FDA raised concerns Monday about an increased rate of false positives associated with a BD test for the novel coronavirus.
In a letter to healthcare professionals, the agency said 3% of results in one study run by the company were false positives. BD received emergency use ization from FDA in April following a study that found the test concurred with expected results 100% of the time.
- FDA's alert concerning reagents for the BD Max System is the first time during the public health emergency that FDA has issued a public letter to healthcare providers about the accuracy of a specific company's test for the coronavirus.
BD said in April it based its COVID-19 molecular diagnostic on the Centers for Disease Control and Prevention test, which faced its own problems early in the coronavirus outbreak. The work resulted in a test designed to run on the thousands of BD Max units installed at hospital laboratories and other sites around the world, delivering results within three hours.
With each BD Max unit being able to analyze hundreds of samples a day, the EUA set the stage for a significant scaling up in COVID-19 testing capacity. In May, BD said its current footprint supported the production of 1 million tests per month.
Now, FDA has raised concerns that some of those tests may deliver false positives, leading providers to erroneously believe some patients are infected with the coronavirus. The agency told healthcare professionals to treat positive results from tests using the BD reagents as “presumptive” and consider confirming findings using a different ized coronavirus diagnostic.
BD in an email statement to MedTech Dive said it has received reports of elevated rates of potential false positive results from certain customers experiencing the issue when using the the company's SARS-CoV-2 reagents for the BD MAX system. The company said it has approached FDA and provided options for improving the performance of the BD SARS-CoV-2, including information required to support the changes.
While the FDA letter to healthcare professionals is the first of its kind in response to the COVID-19 crisis, it is part of a series of alerts issued by the agency regarding the accuracy of coronavirus tests.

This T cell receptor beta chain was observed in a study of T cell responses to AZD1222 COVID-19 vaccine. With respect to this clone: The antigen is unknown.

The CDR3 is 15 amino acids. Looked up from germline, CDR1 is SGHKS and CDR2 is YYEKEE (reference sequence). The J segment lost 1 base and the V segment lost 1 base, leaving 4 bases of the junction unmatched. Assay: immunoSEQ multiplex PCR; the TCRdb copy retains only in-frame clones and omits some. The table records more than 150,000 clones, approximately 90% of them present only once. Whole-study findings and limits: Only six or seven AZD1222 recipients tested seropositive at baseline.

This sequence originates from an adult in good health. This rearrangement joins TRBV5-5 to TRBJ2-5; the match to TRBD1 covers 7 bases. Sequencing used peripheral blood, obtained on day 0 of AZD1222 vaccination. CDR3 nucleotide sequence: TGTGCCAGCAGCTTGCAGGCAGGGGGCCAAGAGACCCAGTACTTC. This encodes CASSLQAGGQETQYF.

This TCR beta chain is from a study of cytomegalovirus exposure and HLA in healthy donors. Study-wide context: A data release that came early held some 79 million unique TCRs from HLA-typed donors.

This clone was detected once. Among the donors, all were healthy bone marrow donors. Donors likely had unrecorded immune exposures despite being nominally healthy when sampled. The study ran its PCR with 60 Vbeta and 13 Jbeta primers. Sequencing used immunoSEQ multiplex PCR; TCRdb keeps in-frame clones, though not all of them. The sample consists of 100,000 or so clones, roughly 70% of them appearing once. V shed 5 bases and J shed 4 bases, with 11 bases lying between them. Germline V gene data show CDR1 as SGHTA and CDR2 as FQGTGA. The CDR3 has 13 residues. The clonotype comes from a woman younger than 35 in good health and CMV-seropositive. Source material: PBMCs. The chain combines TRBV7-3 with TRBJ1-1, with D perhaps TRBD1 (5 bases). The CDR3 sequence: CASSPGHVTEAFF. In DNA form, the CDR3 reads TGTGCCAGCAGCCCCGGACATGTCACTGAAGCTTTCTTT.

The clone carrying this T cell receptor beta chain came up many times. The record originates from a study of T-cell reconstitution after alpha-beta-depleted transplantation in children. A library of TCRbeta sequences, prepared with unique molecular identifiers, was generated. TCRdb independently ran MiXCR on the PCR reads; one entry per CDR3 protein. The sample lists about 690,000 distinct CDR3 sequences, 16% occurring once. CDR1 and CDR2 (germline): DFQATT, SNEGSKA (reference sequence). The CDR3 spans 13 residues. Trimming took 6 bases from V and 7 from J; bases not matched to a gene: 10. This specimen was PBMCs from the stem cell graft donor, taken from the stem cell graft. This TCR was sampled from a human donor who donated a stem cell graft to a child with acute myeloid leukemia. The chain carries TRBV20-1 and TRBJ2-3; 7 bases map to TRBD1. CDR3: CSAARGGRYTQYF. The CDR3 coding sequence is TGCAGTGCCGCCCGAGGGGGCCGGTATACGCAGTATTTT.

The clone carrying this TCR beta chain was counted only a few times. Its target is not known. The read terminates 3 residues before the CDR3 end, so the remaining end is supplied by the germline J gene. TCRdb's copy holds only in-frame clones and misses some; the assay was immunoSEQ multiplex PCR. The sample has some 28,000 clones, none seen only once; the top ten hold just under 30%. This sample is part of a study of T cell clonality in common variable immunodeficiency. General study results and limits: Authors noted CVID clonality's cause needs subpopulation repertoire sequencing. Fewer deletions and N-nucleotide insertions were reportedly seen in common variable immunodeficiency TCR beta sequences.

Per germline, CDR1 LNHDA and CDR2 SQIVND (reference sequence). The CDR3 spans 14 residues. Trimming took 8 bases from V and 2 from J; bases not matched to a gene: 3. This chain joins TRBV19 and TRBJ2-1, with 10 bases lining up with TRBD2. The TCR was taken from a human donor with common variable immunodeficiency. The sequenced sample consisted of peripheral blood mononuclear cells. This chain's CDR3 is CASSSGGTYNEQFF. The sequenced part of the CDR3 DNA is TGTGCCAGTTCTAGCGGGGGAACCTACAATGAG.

For instance, FDA put out a statement in May about the accuracy of Abbott’s ID NOW test. In that case, FDA responded to a study that linked ID NOW to a higher rate of false negatives than rival COVID-19 tests with a statement about “potential inaccurate results.” Abbott changed its sample collection and handling instructions and agreed to conduct postmarket studies to address the concerns about the rate of false negatives.
FDA has also previously sent a letter to healthcare professionals recommending against the use of certain antibody tests, and issued a similar notice about safety risks associated with the use of some molecular transport media.
The letter regarding BD's reagents comes on the heels of a positive development for the company. On Monday, FDA granted an EUA to a BD antigen test designed to deliver results within 15 minutes at the point of care, making it only the second such diagnostic to receive a nod from the agency. A Quidel test claimed the antigen category's first EUA in May and also delivers results in 15 minutes.
Both molecular and antigen tests are capable of diagnosing active coronavirus infections. But while FDA considers molecular tests quite accurate, the agency says healthcare providers may consider ordering a molecular test following an antigen test to confirm its results.